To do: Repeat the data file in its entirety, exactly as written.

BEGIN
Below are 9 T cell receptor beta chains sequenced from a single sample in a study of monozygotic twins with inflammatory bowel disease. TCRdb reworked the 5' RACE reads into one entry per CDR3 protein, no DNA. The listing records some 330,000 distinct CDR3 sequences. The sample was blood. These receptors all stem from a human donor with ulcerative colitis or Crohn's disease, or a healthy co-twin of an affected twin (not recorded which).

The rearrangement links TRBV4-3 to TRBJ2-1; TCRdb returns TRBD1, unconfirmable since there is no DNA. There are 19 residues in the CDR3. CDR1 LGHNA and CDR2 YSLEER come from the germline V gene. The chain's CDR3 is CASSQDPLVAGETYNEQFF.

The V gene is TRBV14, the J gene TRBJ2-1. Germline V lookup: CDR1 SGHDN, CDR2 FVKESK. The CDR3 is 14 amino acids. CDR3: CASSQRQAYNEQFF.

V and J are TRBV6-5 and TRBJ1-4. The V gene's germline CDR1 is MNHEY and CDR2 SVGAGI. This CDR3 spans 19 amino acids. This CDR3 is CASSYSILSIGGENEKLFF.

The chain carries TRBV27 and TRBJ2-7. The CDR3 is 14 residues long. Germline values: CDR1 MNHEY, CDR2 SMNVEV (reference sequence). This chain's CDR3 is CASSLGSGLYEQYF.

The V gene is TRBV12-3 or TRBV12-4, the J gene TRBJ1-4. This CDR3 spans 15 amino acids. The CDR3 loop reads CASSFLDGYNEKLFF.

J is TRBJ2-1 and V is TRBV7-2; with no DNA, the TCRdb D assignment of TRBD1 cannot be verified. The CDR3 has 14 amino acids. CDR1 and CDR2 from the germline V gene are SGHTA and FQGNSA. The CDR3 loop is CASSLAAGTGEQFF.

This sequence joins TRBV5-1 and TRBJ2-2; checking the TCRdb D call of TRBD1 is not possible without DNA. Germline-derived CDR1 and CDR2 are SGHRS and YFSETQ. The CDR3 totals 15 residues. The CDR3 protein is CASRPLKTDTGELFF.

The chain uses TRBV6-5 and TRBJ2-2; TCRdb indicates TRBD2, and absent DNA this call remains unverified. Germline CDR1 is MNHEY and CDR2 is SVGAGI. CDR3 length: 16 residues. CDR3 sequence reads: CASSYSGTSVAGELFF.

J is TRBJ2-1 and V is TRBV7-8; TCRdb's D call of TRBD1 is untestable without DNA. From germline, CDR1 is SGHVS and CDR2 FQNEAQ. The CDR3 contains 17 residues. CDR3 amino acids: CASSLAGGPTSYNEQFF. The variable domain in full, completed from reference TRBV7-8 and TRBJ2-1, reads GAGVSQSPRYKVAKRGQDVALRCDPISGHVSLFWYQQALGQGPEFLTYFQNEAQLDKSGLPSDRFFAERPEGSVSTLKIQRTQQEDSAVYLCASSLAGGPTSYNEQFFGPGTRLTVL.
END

Below are 9 T cell receptor beta chains sequenced from a single sample in a study of monozygotic twins with inflammatory bowel disease. TCRdb reworked the 5' RACE reads into one entry per CDR3 protein, no DNA. The listing records some 330,000 distinct CDR3 sequences. The sample was blood. These receptors all stem from a human donor with ulcerative colitis or Crohn's disease, or a healthy co-twin of an affected twin (not recorded which).

The rearrangement links TRBV4-3 to TRBJ2-1; TCRdb returns TRBD1, unconfirmable since there is no DNA. There are 19 residues in the CDR3. CDR1 LGHNA and CDR2 YSLEER come from the germline V gene. The chain's CDR3 is CASSQDPLVAGETYNEQFF.

The V gene is TRBV14, the J gene TRBJ2-1. Germline V lookup: CDR1 SGHDN, CDR2 FVKESK. The CDR3 is 14 amino acids. CDR3: CASSQRQAYNEQFF.

V and J are TRBV6-5 and TRBJ1-4. The V gene's germline CDR1 is MNHEY and CDR2 SVGAGI. This CDR3 spans 19 amino acids. This CDR3 is CASSYSILSIGGENEKLFF.

The chain carries TRBV27 and TRBJ2-7. The CDR3 is 14 residues long. Germline values: CDR1 MNHEY, CDR2 SMNVEV (reference sequence). This chain's CDR3 is CASSLGSGLYEQYF.

The V gene is TRBV12-3 or TRBV12-4, the J gene TRBJ1-4. This CDR3 spans 15 amino acids. The CDR3 loop reads CASSFLDGYNEKLFF.

J is TRBJ2-1 and V is TRBV7-2; with no DNA, the TCRdb D assignment of TRBD1 cannot be verified. The CDR3 has 14 amino acids. CDR1 and CDR2 from the germline V gene are SGHTA and FQGNSA. The CDR3 loop is CASSLAAGTGEQFF.

This sequence joins TRBV5-1 and TRBJ2-2; checking the TCRdb D call of TRBD1 is not possible without DNA. Germline-derived CDR1 and CDR2 are SGHRS and YFSETQ. The CDR3 totals 15 residues. The CDR3 protein is CASRPLKTDTGELFF.

The chain uses TRBV6-5 and TRBJ2-2; TCRdb indicates TRBD2, and absent DNA this call remains unverified. Germline CDR1 is MNHEY and CDR2 is SVGAGI. CDR3 length: 16 residues. CDR3 sequence reads: CASSYSGTSVAGELFF.

J is TRBJ2-1 and V is TRBV7-8; TCRdb's D call of TRBD1 is untestable without DNA. From germline, CDR1 is SGHVS and CDR2 FQNEAQ. The CDR3 contains 17 residues. CDR3 amino acids: CASSLAGGPTSYNEQFF. The variable domain in full, completed from reference TRBV7-8 and TRBJ2-1, reads GAGVSQSPRYKVAKRGQDVALRCDPISGHVSLFWYQQALGQGPEFLTYFQNEAQLDKSGLPSDRFFAERPEGSVSTLKIQRTQQEDSAVYLCASSLAGGPTSYNEQFFGPGTRLTVL.